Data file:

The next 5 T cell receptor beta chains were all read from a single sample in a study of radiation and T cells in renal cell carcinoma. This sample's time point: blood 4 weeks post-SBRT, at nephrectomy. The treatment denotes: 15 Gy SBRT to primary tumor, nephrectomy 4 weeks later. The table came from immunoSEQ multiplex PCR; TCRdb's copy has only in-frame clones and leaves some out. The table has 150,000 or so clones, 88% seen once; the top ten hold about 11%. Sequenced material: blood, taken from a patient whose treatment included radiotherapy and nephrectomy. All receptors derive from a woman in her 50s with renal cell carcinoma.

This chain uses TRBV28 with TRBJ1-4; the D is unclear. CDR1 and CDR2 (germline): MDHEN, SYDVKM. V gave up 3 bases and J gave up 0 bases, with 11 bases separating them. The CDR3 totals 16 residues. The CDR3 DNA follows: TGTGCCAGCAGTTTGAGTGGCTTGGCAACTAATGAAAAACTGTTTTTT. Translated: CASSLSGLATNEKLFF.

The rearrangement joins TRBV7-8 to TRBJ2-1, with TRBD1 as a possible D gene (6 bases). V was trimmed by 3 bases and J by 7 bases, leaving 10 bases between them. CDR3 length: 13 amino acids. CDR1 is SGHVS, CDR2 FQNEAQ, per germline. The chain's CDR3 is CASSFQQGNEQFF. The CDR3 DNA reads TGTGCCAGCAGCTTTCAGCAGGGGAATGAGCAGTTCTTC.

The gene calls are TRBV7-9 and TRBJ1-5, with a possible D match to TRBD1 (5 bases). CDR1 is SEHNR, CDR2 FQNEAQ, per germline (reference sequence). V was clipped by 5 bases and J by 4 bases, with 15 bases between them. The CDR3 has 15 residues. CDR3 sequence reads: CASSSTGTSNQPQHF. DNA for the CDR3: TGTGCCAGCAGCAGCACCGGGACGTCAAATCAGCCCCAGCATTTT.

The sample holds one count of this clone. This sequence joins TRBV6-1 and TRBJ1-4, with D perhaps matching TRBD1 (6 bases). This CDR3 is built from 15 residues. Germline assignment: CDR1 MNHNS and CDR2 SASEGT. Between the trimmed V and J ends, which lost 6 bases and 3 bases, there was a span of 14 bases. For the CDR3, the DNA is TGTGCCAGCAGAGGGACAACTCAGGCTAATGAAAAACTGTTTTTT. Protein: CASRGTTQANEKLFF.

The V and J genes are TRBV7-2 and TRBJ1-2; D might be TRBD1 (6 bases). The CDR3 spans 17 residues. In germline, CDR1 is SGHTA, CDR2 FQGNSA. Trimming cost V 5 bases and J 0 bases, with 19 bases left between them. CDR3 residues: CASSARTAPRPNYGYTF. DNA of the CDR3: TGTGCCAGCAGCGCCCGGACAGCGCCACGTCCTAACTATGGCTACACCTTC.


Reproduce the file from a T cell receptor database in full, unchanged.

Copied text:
The next 5 T cell receptor beta chains were all read from a single sample in a study of radiation and T cells in renal cell carcinoma. This sample's time point: blood 4 weeks post-SBRT, at nephrectomy. The treatment denotes: 15 Gy SBRT to primary tumor, nephrectomy 4 weeks later. The table came from immunoSEQ multiplex PCR; TCRdb's copy has only in-frame clones and leaves some out. The table has 150,000 or so clones, 88% seen once; the top ten hold about 11%. Sequenced material: blood, taken from a patient whose treatment included radiotherapy and nephrectomy. All receptors derive from a woman in her 50s with renal cell carcinoma.

This chain uses TRBV28 with TRBJ1-4; the D is unclear. CDR1 and CDR2 (germline): MDHEN, SYDVKM. V gave up 3 bases and J gave up 0 bases, with 11 bases separating them. The CDR3 totals 16 residues. The CDR3 DNA follows: TGTGCCAGCAGTTTGAGTGGCTTGGCAACTAATGAAAAACTGTTTTTT. Translated: CASSLSGLATNEKLFF.

The rearrangement joins TRBV7-8 to TRBJ2-1, with TRBD1 as a possible D gene (6 bases). V was trimmed by 3 bases and J by 7 bases, leaving 10 bases between them. CDR3 length: 13 amino acids. CDR1 is SGHVS, CDR2 FQNEAQ, per germline. The chain's CDR3 is CASSFQQGNEQFF. The CDR3 DNA reads TGTGCCAGCAGCTTTCAGCAGGGGAATGAGCAGTTCTTC.

The gene calls are TRBV7-9 and TRBJ1-5, with a possible D match to TRBD1 (5 bases). CDR1 is SEHNR, CDR2 FQNEAQ, per germline (reference sequence). V was clipped by 5 bases and J by 4 bases, with 15 bases between them. The CDR3 has 15 residues. CDR3 sequence reads: CASSSTGTSNQPQHF. DNA for the CDR3: TGTGCCAGCAGCAGCACCGGGACGTCAAATCAGCCCCAGCATTTT.

The sample holds one count of this clone. This sequence joins TRBV6-1 and TRBJ1-4, with D perhaps matching TRBD1 (6 bases). This CDR3 is built from 15 residues. Germline assignment: CDR1 MNHNS and CDR2 SASEGT. Between the trimmed V and J ends, which lost 6 bases and 3 bases, there was a span of 14 bases. For the CDR3, the DNA is TGTGCCAGCAGAGGGACAACTCAGGCTAATGAAAAACTGTTTTTT. Protein: CASRGTTQANEKLFF.

The V and J genes are TRBV7-2 and TRBJ1-2; D might be TRBD1 (6 bases). The CDR3 spans 17 residues. In germline, CDR1 is SGHTA, CDR2 FQGNSA. Trimming cost V 5 bases and J 0 bases, with 19 bases left between them. CDR3 residues: CASSARTAPRPNYGYTF. DNA of the CDR3: TGTGCCAGCAGCGCCCGGACAGCGCCACGTCCTAACTATGGCTACACCTTC.